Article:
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FIVE, SIX, SEVEN, EIGHT
Let Our Children Fail!
Giving in to programs designed for nothing less than success sets a course for failure.

by Rita Ayers
May 16, 2007

Our sixth grade daughter, breathless with excitement, called our college senior, Brooke, to report that she had made a "1" on her flute solo at a recent competition. Later, I discussed the event with Brooke, reflecting back on her sixth grade experience playing the exact same flute. She asked what most of the competitors had received and I replied, "Oh, all 1's and 2's, as far as I know." Remembering hundreds of band and dance competitions throughout the years, Brooke responded that those were typical scores.  She went on to say that someone would have to really stink up the joint to get a 3, and they basically would have to be not breathing to receive a 4.
 
And that's the way we've gone in today's America. We are afraid to let children fail.
 
Like both of my girls, I was also in band beginning in sixth grade. The story at competitions those days was just the opposite. It was a rare feat indeed for a band to receive all superior ratings throughout the marching, sightreading, and concert sections of the annual state band festival. Hundreds of 2's and 3's were handed out; fewer 4's, but they were by no means uncommon. The judges reserved 1's – literally translated into "superior" – for those groups that were outstanding. Scores weren't handed out just to spare kids' feelings. If you got a medal from one of these competitions, you wore it proudly because it really meant something.
 
The same thing applies to youth sports. Virtually every city league in the country rolls the cost of a season-ending trophy in with the registration fee so that every child receives one. The kids realize this. The only one I see any of them getting excited over is the MVP trophy, because they can see that someone chose their performance as best. I have one actual "trophy" to my name, and I really, truly won it. There was no better feeling in the world!
 
I am a member of a committee at my high school that meets to help students who seem to need a little extra something. One new transfer was struggling mightily. We looked at her grades from her previous school and found that she had passed every single course for the last three years with a minimum D, or 60%. I wondered what the mathematical odds were of making exactly the minimum passing grade in every single course. We looked up her former school on the Internet and learned that they subscribed to a philosophy which, in general, meant that students enrolled there were not allowed to fail. Clearly, however, that philosophy did not imply that students had to master the material to pass. Instead, the 60's were just doled out to everyone who had a lesser score. Perhaps that was not the intention of this program, but that was plainly the outcome in this poor child's case. And, because she had never been allowed to fail, she was now failing so badly that success would never be possible. Many of her former schoolmates will learn the same lesson, I fear, but it will simply be at a later stage in life - perhaps at their first job.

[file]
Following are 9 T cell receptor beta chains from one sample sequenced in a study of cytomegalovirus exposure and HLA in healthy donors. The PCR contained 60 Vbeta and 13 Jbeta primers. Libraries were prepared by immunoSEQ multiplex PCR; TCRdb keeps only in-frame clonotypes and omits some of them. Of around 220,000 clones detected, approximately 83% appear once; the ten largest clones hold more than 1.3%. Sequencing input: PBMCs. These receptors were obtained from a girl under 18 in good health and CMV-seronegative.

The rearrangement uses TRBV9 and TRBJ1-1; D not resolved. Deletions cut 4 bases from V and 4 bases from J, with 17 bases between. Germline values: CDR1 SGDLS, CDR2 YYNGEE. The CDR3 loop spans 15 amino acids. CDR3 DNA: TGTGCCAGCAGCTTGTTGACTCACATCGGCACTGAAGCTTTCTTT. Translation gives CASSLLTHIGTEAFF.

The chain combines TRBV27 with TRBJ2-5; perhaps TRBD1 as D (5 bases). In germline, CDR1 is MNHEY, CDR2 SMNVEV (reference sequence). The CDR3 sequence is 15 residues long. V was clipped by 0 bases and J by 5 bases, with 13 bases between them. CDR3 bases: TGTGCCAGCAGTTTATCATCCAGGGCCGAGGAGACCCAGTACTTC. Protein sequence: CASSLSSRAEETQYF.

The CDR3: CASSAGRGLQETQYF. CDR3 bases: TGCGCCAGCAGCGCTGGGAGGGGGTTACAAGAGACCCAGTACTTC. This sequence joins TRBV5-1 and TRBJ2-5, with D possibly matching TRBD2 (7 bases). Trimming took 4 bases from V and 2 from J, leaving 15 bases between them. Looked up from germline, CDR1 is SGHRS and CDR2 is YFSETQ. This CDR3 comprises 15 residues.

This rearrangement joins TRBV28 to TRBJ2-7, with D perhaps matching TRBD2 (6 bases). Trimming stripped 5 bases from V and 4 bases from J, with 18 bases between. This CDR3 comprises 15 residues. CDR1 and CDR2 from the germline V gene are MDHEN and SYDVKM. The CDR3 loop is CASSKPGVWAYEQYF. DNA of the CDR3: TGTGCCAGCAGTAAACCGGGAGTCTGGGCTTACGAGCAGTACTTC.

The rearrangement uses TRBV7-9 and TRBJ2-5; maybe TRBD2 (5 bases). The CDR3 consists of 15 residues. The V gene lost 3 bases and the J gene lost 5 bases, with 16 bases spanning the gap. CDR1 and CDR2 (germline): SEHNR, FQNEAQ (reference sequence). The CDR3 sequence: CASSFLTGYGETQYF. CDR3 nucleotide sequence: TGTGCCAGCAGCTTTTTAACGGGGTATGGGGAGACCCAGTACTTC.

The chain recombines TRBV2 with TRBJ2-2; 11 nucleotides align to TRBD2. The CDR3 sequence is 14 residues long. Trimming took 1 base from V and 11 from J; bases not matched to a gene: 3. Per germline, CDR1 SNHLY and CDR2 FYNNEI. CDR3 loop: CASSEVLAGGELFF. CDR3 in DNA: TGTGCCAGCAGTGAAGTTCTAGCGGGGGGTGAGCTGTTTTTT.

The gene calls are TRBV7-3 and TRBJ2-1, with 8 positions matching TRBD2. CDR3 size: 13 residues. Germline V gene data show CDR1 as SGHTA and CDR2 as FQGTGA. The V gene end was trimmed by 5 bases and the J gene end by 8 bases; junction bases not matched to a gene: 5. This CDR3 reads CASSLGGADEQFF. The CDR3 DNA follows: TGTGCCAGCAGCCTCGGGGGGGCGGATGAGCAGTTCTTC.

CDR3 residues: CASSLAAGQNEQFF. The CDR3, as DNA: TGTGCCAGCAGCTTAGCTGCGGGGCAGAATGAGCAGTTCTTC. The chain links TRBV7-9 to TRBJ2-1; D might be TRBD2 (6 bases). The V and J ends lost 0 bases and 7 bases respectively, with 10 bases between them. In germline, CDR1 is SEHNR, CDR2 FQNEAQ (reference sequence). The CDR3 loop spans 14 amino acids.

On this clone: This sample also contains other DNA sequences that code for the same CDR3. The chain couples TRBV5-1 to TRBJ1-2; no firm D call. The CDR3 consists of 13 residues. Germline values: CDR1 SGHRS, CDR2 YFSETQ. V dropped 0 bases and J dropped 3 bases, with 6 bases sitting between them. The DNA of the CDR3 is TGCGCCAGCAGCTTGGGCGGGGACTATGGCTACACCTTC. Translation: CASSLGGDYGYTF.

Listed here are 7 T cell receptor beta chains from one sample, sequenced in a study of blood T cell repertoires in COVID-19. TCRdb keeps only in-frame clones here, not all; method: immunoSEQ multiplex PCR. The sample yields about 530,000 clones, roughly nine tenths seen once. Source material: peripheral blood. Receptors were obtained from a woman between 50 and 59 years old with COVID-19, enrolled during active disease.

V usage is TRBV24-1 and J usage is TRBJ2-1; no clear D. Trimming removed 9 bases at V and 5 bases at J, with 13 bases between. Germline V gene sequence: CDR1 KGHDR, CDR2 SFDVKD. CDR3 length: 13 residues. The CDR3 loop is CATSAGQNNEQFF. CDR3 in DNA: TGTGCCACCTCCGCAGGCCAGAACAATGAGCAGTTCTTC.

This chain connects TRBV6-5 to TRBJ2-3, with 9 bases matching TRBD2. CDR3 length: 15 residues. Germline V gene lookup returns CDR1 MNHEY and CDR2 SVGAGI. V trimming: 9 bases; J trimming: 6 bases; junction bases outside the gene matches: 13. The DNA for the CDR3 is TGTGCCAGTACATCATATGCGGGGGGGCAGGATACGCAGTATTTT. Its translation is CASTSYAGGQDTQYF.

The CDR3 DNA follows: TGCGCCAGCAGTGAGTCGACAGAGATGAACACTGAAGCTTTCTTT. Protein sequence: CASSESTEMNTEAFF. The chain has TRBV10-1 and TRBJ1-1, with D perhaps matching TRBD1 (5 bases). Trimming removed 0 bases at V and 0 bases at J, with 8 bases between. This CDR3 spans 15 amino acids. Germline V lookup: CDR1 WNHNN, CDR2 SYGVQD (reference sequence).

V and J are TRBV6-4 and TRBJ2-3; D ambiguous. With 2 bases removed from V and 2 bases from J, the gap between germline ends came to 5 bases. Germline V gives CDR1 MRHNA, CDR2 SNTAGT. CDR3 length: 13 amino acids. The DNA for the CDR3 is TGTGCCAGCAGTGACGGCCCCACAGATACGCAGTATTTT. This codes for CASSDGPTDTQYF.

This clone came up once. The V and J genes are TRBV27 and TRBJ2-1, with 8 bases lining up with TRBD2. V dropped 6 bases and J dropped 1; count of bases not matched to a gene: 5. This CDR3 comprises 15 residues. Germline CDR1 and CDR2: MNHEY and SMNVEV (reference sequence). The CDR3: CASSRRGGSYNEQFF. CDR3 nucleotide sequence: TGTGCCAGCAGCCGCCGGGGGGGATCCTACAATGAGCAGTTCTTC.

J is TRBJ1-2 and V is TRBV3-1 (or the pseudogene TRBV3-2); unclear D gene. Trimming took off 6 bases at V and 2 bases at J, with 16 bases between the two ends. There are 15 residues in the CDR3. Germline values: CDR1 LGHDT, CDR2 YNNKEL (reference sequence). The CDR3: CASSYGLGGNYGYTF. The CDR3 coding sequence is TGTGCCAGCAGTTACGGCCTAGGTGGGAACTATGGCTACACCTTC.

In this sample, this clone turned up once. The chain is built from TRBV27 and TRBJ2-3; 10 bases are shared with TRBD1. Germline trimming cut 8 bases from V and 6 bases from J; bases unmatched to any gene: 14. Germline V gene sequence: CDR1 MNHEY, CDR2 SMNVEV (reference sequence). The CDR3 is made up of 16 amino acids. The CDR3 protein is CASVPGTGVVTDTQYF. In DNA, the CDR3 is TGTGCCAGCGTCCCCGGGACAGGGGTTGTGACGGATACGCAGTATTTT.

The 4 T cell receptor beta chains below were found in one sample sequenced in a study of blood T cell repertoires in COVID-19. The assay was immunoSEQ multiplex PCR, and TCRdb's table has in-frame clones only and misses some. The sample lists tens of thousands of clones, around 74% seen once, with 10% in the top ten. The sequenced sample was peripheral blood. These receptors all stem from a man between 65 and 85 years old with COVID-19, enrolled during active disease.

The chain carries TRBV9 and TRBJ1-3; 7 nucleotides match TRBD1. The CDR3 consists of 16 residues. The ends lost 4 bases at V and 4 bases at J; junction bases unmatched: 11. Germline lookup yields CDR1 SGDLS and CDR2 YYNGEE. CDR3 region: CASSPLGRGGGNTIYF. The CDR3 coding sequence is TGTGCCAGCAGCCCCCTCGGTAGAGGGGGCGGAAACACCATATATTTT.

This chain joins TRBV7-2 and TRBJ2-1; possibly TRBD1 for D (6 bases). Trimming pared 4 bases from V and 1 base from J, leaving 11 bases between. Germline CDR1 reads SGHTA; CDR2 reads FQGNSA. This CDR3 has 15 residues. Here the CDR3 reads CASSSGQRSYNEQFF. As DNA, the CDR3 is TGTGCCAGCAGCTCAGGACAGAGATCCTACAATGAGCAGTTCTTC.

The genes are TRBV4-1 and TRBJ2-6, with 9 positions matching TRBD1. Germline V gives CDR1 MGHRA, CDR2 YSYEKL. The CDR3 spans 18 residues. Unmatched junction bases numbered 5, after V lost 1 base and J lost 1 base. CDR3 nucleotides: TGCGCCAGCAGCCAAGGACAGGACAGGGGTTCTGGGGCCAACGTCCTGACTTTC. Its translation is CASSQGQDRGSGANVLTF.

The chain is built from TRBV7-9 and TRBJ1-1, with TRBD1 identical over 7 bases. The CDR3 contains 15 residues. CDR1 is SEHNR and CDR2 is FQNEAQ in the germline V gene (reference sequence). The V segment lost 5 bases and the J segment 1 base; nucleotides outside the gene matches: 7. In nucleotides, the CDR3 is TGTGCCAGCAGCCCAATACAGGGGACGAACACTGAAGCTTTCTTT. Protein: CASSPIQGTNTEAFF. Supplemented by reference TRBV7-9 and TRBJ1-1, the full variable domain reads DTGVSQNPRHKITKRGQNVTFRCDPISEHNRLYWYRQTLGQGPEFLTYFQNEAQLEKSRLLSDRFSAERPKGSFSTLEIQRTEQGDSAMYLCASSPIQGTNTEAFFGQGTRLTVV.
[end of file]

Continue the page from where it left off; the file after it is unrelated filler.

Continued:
There are many different motivators in life. Intrinsic motivation, at its most positive, occurs when one desires to do well and focuses on each task at hand to learn it, understand it, master it. Sometimes, however, individuals are motivated by fear of failure. If we take away that possibility, then we take away a potential motivator that we need – not to mention the fact that we take the shine off the apple for those who really excel. What about the student who works diligently, struggles with certain coursework, and is ultimately rewarded with, say, a 62? If they look at others around them who simply occupied a seat in the classroom from time to time and put forth little or no effort whatsoever… well, you get my drift.
 
I think this frightening trend has actually come from these days of what I refer to as political correctness on steroids. We can't say the truth about anything, and the "failure is not an option" plan is an offshoot of this. We can't tell a parent that their child is anything less than superior. How, though, can everyone be superior unless we change the definition of the word? The truth is that the old "bell curve" everyone knows about from school days was not put in place through some weird science. We humans fall into the bell curve quite naturally – a few at the top, a few at the bottom, and the vast majority filling in the huge, middle, average populationI am not saying that we should not encourage "average" children to shoot for the stars. I am saying that we should let all of our children know that there is indeed a cellar – and it doesn't occur at 60%.
 
Knowing that an "F" or a "4" is a real possibility makes a "B" or a "2" much sweeter, and it helps prepare our children for the workforce in substantially more realistic terms.


About the Author:

After many years in education, Rita Ayers believes that not all change is good.  Sometimes, the old tried and proven methods are best, and we should not be afraid to admit that. 

Side note from the author:  A special, heartfelt congratulations is extended to my son, who was recently admitted to his dream university - on the third try.  Never have I seen him so excited, and I know it's because he believes he really earned that slot. Way to go, Stephen!




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